Indonesian Batsheva Christina Cheng had had no relationship for nearly five years. One day she decided enough’s enough. She wanted change in her life.
She became much more proactive in looking for a boyfriend. She wanted to be the hunter, not the prey. Two and a half years ago, she took one step further: she became a professional organizer of speed-dating parties.
Christina set up an online group called Single Club. It now has more than 4,000 members, one of the fastest-growing online speed-dating clubs in Hong Kong.
Currently the group organizes speed-dating parties on a monthly basis. Just at the end of March, it threw a four-hour-long party at a pub in Central, in which 200 men and women met for the first time.
The term “leftover women” has become popular in the city, and it is often said there are always more women than men in speed-dating parties. The truth is, Christina says, the ratio of men and women attending speed-dating parties is often equal, and sometimes there are more men than women.
Most of her members are aged between 20 and 35.
She doesn’t like the term “leftover women”. It’s unfair to women, she says, because there are many single men, too. There shouldn’t be any stigma attached to being a single woman.
And her tips on how to get a Prince Charming as soon as possible?
Christina says it is important for women to start the conversation with guys they are interested in. She knows this is easier said than done. Based on her observations at Single Club, many female members are simply too shy in front of guys.
“Everyone is stranger to each other at the beginning, but once people start chatting with each other and exchanging phone numbers, they are no longer strangers. It is important to take the first step,” she says.
In her view, local guys are often more decent, while most foreign men are not looking for serious and long-term relationships.
“All they are looking for are one-night stands, and in most cases, they just get what they want easily because to these foreign men, most local women are pushovers,” she observes.
“But the truth about one-night stands is that they almost always never develop into lasting relationships.”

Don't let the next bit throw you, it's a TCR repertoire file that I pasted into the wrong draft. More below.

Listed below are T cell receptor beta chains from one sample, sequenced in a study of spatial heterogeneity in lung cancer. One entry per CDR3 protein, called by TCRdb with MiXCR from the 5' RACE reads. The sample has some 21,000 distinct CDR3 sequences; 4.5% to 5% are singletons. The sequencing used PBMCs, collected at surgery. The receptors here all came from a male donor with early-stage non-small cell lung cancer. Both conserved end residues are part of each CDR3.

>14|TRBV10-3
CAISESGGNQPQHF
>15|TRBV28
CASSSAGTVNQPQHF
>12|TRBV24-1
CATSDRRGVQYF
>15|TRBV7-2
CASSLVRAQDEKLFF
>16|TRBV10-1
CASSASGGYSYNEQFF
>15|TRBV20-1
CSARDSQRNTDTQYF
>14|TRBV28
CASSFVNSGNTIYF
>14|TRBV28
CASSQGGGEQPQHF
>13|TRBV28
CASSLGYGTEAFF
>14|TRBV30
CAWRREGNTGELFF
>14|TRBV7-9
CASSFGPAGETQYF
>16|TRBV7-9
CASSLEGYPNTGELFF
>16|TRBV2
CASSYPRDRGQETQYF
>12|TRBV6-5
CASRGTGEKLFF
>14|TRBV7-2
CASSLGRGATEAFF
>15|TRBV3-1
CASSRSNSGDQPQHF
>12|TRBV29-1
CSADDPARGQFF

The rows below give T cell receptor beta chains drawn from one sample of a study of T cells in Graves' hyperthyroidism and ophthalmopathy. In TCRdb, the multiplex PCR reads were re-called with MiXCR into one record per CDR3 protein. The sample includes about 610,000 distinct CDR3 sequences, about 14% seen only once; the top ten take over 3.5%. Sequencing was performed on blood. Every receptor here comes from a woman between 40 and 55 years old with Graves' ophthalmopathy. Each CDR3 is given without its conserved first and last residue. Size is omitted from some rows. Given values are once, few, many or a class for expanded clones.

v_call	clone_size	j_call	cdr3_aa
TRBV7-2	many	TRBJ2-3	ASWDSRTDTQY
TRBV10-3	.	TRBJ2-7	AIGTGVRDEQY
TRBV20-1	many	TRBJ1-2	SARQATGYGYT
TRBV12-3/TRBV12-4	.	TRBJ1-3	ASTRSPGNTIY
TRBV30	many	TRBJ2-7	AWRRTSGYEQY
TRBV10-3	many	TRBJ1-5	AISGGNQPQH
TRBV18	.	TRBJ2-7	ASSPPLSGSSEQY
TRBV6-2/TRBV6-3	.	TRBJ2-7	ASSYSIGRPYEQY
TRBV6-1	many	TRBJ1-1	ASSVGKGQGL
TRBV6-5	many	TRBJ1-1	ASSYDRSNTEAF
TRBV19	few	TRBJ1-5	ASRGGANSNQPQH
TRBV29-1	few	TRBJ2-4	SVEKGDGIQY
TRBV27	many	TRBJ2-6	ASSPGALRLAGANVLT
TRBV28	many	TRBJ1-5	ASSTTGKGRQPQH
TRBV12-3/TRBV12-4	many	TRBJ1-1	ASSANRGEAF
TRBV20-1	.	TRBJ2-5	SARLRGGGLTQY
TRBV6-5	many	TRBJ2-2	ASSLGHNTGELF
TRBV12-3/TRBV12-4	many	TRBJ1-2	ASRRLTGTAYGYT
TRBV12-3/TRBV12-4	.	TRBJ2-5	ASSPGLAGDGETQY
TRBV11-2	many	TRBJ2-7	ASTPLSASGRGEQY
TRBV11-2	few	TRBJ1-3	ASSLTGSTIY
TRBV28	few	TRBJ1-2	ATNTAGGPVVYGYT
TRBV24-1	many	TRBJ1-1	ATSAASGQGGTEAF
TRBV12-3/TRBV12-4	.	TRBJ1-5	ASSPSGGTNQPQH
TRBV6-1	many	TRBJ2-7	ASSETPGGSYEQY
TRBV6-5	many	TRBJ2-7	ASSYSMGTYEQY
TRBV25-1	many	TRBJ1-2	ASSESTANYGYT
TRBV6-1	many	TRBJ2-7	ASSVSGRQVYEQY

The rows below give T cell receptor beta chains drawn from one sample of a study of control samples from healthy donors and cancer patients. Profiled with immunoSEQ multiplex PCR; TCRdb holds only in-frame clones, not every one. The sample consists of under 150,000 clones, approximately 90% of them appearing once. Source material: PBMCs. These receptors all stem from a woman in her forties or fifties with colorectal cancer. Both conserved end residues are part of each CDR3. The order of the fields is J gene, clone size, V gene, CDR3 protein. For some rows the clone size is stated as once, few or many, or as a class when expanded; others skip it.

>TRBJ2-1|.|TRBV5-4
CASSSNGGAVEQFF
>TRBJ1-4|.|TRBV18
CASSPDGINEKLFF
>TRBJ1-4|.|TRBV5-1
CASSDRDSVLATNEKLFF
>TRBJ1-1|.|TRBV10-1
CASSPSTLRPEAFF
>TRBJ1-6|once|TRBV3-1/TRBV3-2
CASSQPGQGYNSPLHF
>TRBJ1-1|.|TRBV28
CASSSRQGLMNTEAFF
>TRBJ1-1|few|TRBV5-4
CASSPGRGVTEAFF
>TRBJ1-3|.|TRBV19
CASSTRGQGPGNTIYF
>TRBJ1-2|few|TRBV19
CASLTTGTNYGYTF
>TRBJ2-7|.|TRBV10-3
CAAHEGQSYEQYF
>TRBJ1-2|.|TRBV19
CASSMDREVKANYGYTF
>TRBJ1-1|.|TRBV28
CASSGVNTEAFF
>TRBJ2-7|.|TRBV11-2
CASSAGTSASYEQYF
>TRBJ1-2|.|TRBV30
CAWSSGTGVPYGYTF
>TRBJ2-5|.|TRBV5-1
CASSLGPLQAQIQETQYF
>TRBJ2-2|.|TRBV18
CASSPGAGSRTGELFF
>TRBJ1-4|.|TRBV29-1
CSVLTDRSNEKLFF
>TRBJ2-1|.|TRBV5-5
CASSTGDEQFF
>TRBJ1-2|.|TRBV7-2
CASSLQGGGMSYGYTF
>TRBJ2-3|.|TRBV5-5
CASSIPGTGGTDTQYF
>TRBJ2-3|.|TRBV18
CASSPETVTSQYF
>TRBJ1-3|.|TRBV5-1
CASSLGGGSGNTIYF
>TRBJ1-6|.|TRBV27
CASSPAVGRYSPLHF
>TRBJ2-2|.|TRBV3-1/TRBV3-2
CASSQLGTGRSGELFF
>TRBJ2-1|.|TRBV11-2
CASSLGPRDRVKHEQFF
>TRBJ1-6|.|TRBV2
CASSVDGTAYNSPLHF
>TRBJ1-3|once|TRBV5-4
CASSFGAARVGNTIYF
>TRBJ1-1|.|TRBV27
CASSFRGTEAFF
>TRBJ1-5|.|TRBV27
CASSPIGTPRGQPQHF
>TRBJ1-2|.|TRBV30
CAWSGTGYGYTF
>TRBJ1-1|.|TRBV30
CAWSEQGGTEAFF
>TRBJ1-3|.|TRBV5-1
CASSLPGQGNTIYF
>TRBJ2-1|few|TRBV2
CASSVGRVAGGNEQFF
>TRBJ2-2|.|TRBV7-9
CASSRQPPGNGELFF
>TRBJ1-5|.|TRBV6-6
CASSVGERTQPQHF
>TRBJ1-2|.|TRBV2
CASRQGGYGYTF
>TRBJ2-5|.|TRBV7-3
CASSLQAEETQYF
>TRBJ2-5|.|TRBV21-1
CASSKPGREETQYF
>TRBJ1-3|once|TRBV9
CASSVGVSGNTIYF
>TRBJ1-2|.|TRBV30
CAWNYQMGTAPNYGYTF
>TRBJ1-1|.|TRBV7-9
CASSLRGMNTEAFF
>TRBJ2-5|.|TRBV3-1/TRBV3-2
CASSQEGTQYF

Christina advises women against looking for serious relationships in pubs or discos because most of the guys in those places are just trying to get laid.
Asked if she has ever dated a member of the Single Club, Christina says no.
“I set up Single Club with the purpose of finding a boyfriend. But organizing parties kept me busy all the time,” she explains.
However, there was once a 25-year-old guy who was so interested in her, but she declined his approaches because she thought he was too young.
Christina is now in a stable relationship with a half-French, half-German guy who is working in Thailand.
How did she find him? No, not in a speed-dating club. It was actually her Indonesian housemaid who hooked them up.
“She met him at a pub, and he asked her if she could introduce him to some decent girls, because he didn’t want to look for a girlfriend in some Wan Chai pub,” she notes.
Christina was obviously on top of her helper’s list. So she fixed her boss up, and the two just hit it off. That’s how their relationship began, and she hopes it will be a lasting one.
Christina also tells us an interesting story about her ex-boyfriend, who claimed to be a British secret agent working for Prince Andrew.
“He often told me not to tell anybody about his true identity, and he was really elusive, often gone to somewhere else without letting me know. But it doesn’t matter anymore because we broke up, and that was back in 1998,” she says.
But that raises another question: Does that mean the British were still carrying out espionage activities in Hong Kong soon after 1997? “I have no idea!” Christina laughs.
She has been living in Hong Kong for the past 17 years, but she was born and raised in Indonesia. Her father was a schoolteacher and her mother is half-Chinese, half-Indian.
Despite her dedication to Single Club, Christina’s real job is running an organic fertilizer business with a staff of 30 people.
She first came to Hong Kong in 1998 when she got a job with a market research company; she then settled down and became a permanent resident.
She says there are two things she loves about Hong Kong most: it’s easy to meet new friends and the city is always business-friendly.
“Hong Kong is perfect, everything is governed by rules, perhaps the only thing I want to complain about is the noise.”
Although Christina can only speak a little Cantonese, she sees Hong Kong as her home. Asked if she plans to join her boyfriend in Thailand soon, she says, “I still want to stay here for a while, because all my business is based here.”
The article first appeared in the Hong Kong Economic Journal on April 10.
Translation by Alan Lee
[Chinese version 中文版]
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